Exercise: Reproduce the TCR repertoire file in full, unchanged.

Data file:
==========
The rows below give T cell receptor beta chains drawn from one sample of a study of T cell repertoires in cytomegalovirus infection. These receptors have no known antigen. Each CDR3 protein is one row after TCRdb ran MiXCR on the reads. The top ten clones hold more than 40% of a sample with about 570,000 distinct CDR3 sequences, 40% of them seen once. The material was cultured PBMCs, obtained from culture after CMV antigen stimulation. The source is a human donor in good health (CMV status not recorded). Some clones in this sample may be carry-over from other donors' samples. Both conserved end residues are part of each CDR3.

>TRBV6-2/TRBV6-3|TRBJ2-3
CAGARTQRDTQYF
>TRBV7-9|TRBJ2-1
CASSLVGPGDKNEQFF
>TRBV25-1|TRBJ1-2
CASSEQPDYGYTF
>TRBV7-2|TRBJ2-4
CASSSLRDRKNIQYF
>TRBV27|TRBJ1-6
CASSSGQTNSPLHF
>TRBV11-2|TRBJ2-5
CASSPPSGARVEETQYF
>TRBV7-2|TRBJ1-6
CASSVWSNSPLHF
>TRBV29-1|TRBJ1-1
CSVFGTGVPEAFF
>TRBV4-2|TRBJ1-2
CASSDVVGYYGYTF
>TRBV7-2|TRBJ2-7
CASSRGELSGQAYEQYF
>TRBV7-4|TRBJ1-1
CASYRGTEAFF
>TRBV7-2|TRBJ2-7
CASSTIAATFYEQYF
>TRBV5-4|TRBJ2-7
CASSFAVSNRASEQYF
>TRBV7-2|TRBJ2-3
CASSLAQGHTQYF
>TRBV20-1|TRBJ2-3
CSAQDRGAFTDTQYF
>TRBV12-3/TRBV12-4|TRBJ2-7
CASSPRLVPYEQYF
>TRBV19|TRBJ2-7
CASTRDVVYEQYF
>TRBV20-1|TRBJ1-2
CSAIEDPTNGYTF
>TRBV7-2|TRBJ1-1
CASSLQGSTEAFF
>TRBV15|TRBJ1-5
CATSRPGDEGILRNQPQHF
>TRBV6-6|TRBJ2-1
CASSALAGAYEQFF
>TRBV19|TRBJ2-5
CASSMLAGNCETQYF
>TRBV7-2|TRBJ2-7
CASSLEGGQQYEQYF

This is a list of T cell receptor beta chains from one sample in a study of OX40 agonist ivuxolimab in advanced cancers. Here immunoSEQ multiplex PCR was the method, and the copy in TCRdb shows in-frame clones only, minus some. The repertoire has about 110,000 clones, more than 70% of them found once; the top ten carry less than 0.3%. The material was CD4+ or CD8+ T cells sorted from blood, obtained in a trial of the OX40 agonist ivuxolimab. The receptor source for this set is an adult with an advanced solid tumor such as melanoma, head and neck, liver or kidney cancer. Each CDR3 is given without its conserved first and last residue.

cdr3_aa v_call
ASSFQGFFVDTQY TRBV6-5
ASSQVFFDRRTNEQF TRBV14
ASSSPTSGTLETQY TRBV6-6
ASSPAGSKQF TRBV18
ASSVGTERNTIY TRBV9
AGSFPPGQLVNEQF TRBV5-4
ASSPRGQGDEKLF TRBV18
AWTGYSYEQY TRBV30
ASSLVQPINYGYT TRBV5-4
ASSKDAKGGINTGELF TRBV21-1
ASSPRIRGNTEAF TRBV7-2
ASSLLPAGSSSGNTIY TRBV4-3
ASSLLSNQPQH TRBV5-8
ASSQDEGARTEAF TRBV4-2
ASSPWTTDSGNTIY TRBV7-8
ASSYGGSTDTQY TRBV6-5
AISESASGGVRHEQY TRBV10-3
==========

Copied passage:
The rows below give T cell receptor beta chains drawn from one sample of a study of T cell repertoires in cytomegalovirus infection. These receptors have no known antigen. Each CDR3 protein is one row after TCRdb ran MiXCR on the reads. The top ten clones hold more than 40% of a sample with about 570,000 distinct CDR3 sequences, 40% of them seen once. The material was cultured PBMCs, obtained from culture after CMV antigen stimulation. The source is a human donor in good health (CMV status not recorded). Some clones in this sample may be carry-over from other donors' samples. Both conserved end residues are part of each CDR3.

>TRBV6-2/TRBV6-3|TRBJ2-3
CAGARTQRDTQYF
>TRBV7-9|TRBJ2-1
CASSLVGPGDKNEQFF
>TRBV25-1|TRBJ1-2
CASSEQPDYGYTF
>TRBV7-2|TRBJ2-4
CASSSLRDRKNIQYF
>TRBV27|TRBJ1-6
CASSSGQTNSPLHF
>TRBV11-2|TRBJ2-5
CASSPPSGARVEETQYF
>TRBV7-2|TRBJ1-6
CASSVWSNSPLHF
>TRBV29-1|TRBJ1-1
CSVFGTGVPEAFF
>TRBV4-2|TRBJ1-2
CASSDVVGYYGYTF
>TRBV7-2|TRBJ2-7
CASSRGELSGQAYEQYF
>TRBV7-4|TRBJ1-1
CASYRGTEAFF
>TRBV7-2|TRBJ2-7
CASSTIAATFYEQYF
>TRBV5-4|TRBJ2-7
CASSFAVSNRASEQYF
>TRBV7-2|TRBJ2-3
CASSLAQGHTQYF
>TRBV20-1|TRBJ2-3
CSAQDRGAFTDTQYF
>TRBV12-3/TRBV12-4|TRBJ2-7
CASSPRLVPYEQYF
>TRBV19|TRBJ2-7
CASTRDVVYEQYF
>TRBV20-1|TRBJ1-2
CSAIEDPTNGYTF
>TRBV7-2|TRBJ1-1
CASSLQGSTEAFF
>TRBV15|TRBJ1-5
CATSRPGDEGILRNQPQHF
>TRBV6-6|TRBJ2-1
CASSALAGAYEQFF
>TRBV19|TRBJ2-5
CASSMLAGNCETQYF
>TRBV7-2|TRBJ2-7
CASSLEGGQQYEQYF

This is a list of T cell receptor beta chains from one sample in a study of OX40 agonist ivuxolimab in advanced cancers. Here immunoSEQ multiplex PCR was the method, and the copy in TCRdb shows in-frame clones only, minus some. The repertoire has about 110,000 clones, more than 70% of them found once; the top ten carry less than 0.3%. The material was CD4+ or CD8+ T cells sorted from blood, obtained in a trial of the OX40 agonist ivuxolimab. The receptor source for this set is an adult with an advanced solid tumor such as melanoma, head and neck, liver or kidney cancer. Each CDR3 is given without its conserved first and last residue.

cdr3_aa v_call
ASSFQGFFVDTQY TRBV6-5
ASSQVFFDRRTNEQF TRBV14
ASSSPTSGTLETQY TRBV6-6
ASSPAGSKQF TRBV18
ASSVGTERNTIY TRBV9
AGSFPPGQLVNEQF TRBV5-4
ASSPRGQGDEKLF TRBV18
AWTGYSYEQY TRBV30
ASSLVQPINYGYT TRBV5-4
ASSKDAKGGINTGELF TRBV21-1
ASSPRIRGNTEAF TRBV7-2
ASSLLPAGSSSGNTIY TRBV4-3
ASSLLSNQPQH TRBV5-8
ASSQDEGARTEAF TRBV4-2
ASSPWTTDSGNTIY TRBV7-8
ASSYGGSTDTQY TRBV6-5
AISESASGGVRHEQY TRBV10-3